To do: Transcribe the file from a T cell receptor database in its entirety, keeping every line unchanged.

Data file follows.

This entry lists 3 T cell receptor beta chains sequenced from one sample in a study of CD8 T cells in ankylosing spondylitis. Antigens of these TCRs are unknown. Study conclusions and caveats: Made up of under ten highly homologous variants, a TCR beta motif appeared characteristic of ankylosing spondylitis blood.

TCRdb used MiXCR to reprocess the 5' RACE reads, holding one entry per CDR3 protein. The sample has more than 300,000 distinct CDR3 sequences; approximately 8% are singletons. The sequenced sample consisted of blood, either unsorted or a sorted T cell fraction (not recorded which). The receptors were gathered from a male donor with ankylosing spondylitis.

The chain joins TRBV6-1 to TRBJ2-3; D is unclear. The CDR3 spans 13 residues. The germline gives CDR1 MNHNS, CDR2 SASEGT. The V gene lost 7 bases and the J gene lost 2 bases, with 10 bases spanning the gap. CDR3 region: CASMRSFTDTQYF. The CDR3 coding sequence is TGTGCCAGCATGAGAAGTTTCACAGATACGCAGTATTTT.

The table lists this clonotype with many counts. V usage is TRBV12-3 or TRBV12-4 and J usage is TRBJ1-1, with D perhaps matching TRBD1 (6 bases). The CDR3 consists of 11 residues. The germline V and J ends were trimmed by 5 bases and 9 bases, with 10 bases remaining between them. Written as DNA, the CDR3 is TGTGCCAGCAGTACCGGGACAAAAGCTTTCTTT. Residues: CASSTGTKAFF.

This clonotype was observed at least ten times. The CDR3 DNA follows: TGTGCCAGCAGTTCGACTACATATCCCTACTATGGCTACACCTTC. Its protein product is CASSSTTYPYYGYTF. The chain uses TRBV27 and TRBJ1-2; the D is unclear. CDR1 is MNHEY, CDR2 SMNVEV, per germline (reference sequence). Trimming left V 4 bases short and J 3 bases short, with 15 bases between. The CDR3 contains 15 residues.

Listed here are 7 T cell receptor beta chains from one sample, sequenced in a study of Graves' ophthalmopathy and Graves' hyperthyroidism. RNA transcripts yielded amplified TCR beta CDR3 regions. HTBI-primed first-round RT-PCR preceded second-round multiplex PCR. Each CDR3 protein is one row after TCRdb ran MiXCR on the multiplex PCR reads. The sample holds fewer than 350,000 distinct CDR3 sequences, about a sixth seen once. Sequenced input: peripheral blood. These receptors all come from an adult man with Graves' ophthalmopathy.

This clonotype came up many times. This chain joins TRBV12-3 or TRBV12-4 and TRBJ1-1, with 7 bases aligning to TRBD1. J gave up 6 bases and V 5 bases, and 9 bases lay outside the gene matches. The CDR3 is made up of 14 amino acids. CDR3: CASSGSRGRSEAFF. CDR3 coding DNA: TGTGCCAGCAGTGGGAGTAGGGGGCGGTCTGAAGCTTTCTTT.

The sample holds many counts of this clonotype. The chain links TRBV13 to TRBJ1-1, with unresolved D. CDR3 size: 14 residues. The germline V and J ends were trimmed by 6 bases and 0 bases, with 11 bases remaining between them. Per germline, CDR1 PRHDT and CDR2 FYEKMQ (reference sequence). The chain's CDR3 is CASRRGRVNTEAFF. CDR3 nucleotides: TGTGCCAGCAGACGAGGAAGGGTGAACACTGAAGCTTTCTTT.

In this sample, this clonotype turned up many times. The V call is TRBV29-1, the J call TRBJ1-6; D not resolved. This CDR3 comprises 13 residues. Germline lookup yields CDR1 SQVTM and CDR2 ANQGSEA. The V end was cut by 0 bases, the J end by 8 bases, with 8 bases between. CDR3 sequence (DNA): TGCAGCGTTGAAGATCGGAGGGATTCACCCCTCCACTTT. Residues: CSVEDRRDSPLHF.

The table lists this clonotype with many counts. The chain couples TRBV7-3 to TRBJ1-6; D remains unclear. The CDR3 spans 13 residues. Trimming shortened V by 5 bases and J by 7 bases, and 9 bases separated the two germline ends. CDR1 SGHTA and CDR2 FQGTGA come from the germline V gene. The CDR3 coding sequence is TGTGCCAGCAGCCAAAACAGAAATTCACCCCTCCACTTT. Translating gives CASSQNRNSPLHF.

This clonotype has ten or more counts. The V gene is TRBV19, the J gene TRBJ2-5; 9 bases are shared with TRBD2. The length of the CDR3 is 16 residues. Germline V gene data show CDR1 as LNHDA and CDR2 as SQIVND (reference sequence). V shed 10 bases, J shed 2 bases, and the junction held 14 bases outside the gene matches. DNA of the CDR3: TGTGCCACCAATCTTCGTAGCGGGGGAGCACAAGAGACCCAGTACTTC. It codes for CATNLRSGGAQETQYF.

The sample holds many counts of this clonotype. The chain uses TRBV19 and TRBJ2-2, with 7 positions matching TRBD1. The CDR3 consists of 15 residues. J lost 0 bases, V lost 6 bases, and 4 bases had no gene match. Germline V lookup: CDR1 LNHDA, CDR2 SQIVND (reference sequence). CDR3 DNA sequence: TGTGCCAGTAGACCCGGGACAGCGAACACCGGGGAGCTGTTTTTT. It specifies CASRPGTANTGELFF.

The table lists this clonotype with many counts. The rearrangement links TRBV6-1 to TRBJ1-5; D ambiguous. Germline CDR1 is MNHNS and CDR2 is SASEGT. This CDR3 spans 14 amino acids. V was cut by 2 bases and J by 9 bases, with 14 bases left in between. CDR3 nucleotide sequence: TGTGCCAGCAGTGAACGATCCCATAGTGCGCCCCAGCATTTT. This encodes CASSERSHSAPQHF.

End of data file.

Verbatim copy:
This entry lists 3 T cell receptor beta chains sequenced from one sample in a study of CD8 T cells in ankylosing spondylitis. Antigens of these TCRs are unknown. Study conclusions and caveats: Made up of under ten highly homologous variants, a TCR beta motif appeared characteristic of ankylosing spondylitis blood.

TCRdb used MiXCR to reprocess the 5' RACE reads, holding one entry per CDR3 protein. The sample has more than 300,000 distinct CDR3 sequences; approximately 8% are singletons. The sequenced sample consisted of blood, either unsorted or a sorted T cell fraction (not recorded which). The receptors were gathered from a male donor with ankylosing spondylitis.

The chain joins TRBV6-1 to TRBJ2-3; D is unclear. The CDR3 spans 13 residues. The germline gives CDR1 MNHNS, CDR2 SASEGT. The V gene lost 7 bases and the J gene lost 2 bases, with 10 bases spanning the gap. CDR3 region: CASMRSFTDTQYF. The CDR3 coding sequence is TGTGCCAGCATGAGAAGTTTCACAGATACGCAGTATTTT.

The table lists this clonotype with many counts. V usage is TRBV12-3 or TRBV12-4 and J usage is TRBJ1-1, with D perhaps matching TRBD1 (6 bases). The CDR3 consists of 11 residues. The germline V and J ends were trimmed by 5 bases and 9 bases, with 10 bases remaining between them. Written as DNA, the CDR3 is TGTGCCAGCAGTACCGGGACAAAAGCTTTCTTT. Residues: CASSTGTKAFF.

This clonotype was observed at least ten times. The CDR3 DNA follows: TGTGCCAGCAGTTCGACTACATATCCCTACTATGGCTACACCTTC. Its protein product is CASSSTTYPYYGYTF. The chain uses TRBV27 and TRBJ1-2; the D is unclear. CDR1 is MNHEY, CDR2 SMNVEV, per germline (reference sequence). Trimming left V 4 bases short and J 3 bases short, with 15 bases between. The CDR3 contains 15 residues.

Listed here are 7 T cell receptor beta chains from one sample, sequenced in a study of Graves' ophthalmopathy and Graves' hyperthyroidism. RNA transcripts yielded amplified TCR beta CDR3 regions. HTBI-primed first-round RT-PCR preceded second-round multiplex PCR. Each CDR3 protein is one row after TCRdb ran MiXCR on the multiplex PCR reads. The sample holds fewer than 350,000 distinct CDR3 sequences, about a sixth seen once. Sequenced input: peripheral blood. These receptors all come from an adult man with Graves' ophthalmopathy.

This clonotype came up many times. This chain joins TRBV12-3 or TRBV12-4 and TRBJ1-1, with 7 bases aligning to TRBD1. J gave up 6 bases and V 5 bases, and 9 bases lay outside the gene matches. The CDR3 is made up of 14 amino acids. CDR3: CASSGSRGRSEAFF. CDR3 coding DNA: TGTGCCAGCAGTGGGAGTAGGGGGCGGTCTGAAGCTTTCTTT.

The sample holds many counts of this clonotype. The chain links TRBV13 to TRBJ1-1, with unresolved D. CDR3 size: 14 residues. The germline V and J ends were trimmed by 6 bases and 0 bases, with 11 bases remaining between them. Per germline, CDR1 PRHDT and CDR2 FYEKMQ (reference sequence). The chain's CDR3 is CASRRGRVNTEAFF. CDR3 nucleotides: TGTGCCAGCAGACGAGGAAGGGTGAACACTGAAGCTTTCTTT.

In this sample, this clonotype turned up many times. The V call is TRBV29-1, the J call TRBJ1-6; D not resolved. This CDR3 comprises 13 residues. Germline lookup yields CDR1 SQVTM and CDR2 ANQGSEA. The V end was cut by 0 bases, the J end by 8 bases, with 8 bases between. CDR3 sequence (DNA): TGCAGCGTTGAAGATCGGAGGGATTCACCCCTCCACTTT. Residues: CSVEDRRDSPLHF.

The table lists this clonotype with many counts. The chain couples TRBV7-3 to TRBJ1-6; D remains unclear. The CDR3 spans 13 residues. Trimming shortened V by 5 bases and J by 7 bases, and 9 bases separated the two germline ends. CDR1 SGHTA and CDR2 FQGTGA come from the germline V gene. The CDR3 coding sequence is TGTGCCAGCAGCCAAAACAGAAATTCACCCCTCCACTTT. Translating gives CASSQNRNSPLHF.

This clonotype has ten or more counts. The V gene is TRBV19, the J gene TRBJ2-5; 9 bases are shared with TRBD2. The length of the CDR3 is 16 residues. Germline V gene data show CDR1 as LNHDA and CDR2 as SQIVND (reference sequence). V shed 10 bases, J shed 2 bases, and the junction held 14 bases outside the gene matches. DNA of the CDR3: TGTGCCACCAATCTTCGTAGCGGGGGAGCACAAGAGACCCAGTACTTC. It codes for CATNLRSGGAQETQYF.

The sample holds many counts of this clonotype. The chain uses TRBV19 and TRBJ2-2, with 7 positions matching TRBD1. The CDR3 consists of 15 residues. J lost 0 bases, V lost 6 bases, and 4 bases had no gene match. Germline V lookup: CDR1 LNHDA, CDR2 SQIVND (reference sequence). CDR3 DNA sequence: TGTGCCAGTAGACCCGGGACAGCGAACACCGGGGAGCTGTTTTTT. It specifies CASRPGTANTGELFF.

The table lists this clonotype with many counts. The rearrangement links TRBV6-1 to TRBJ1-5; D ambiguous. Germline CDR1 is MNHNS and CDR2 is SASEGT. This CDR3 spans 14 amino acids. V was cut by 2 bases and J by 9 bases, with 14 bases left in between. CDR3 nucleotide sequence: TGTGCCAGCAGTGAACGATCCCATAGTGCGCCCCAGCATTTT. This encodes CASSERSHSAPQHF.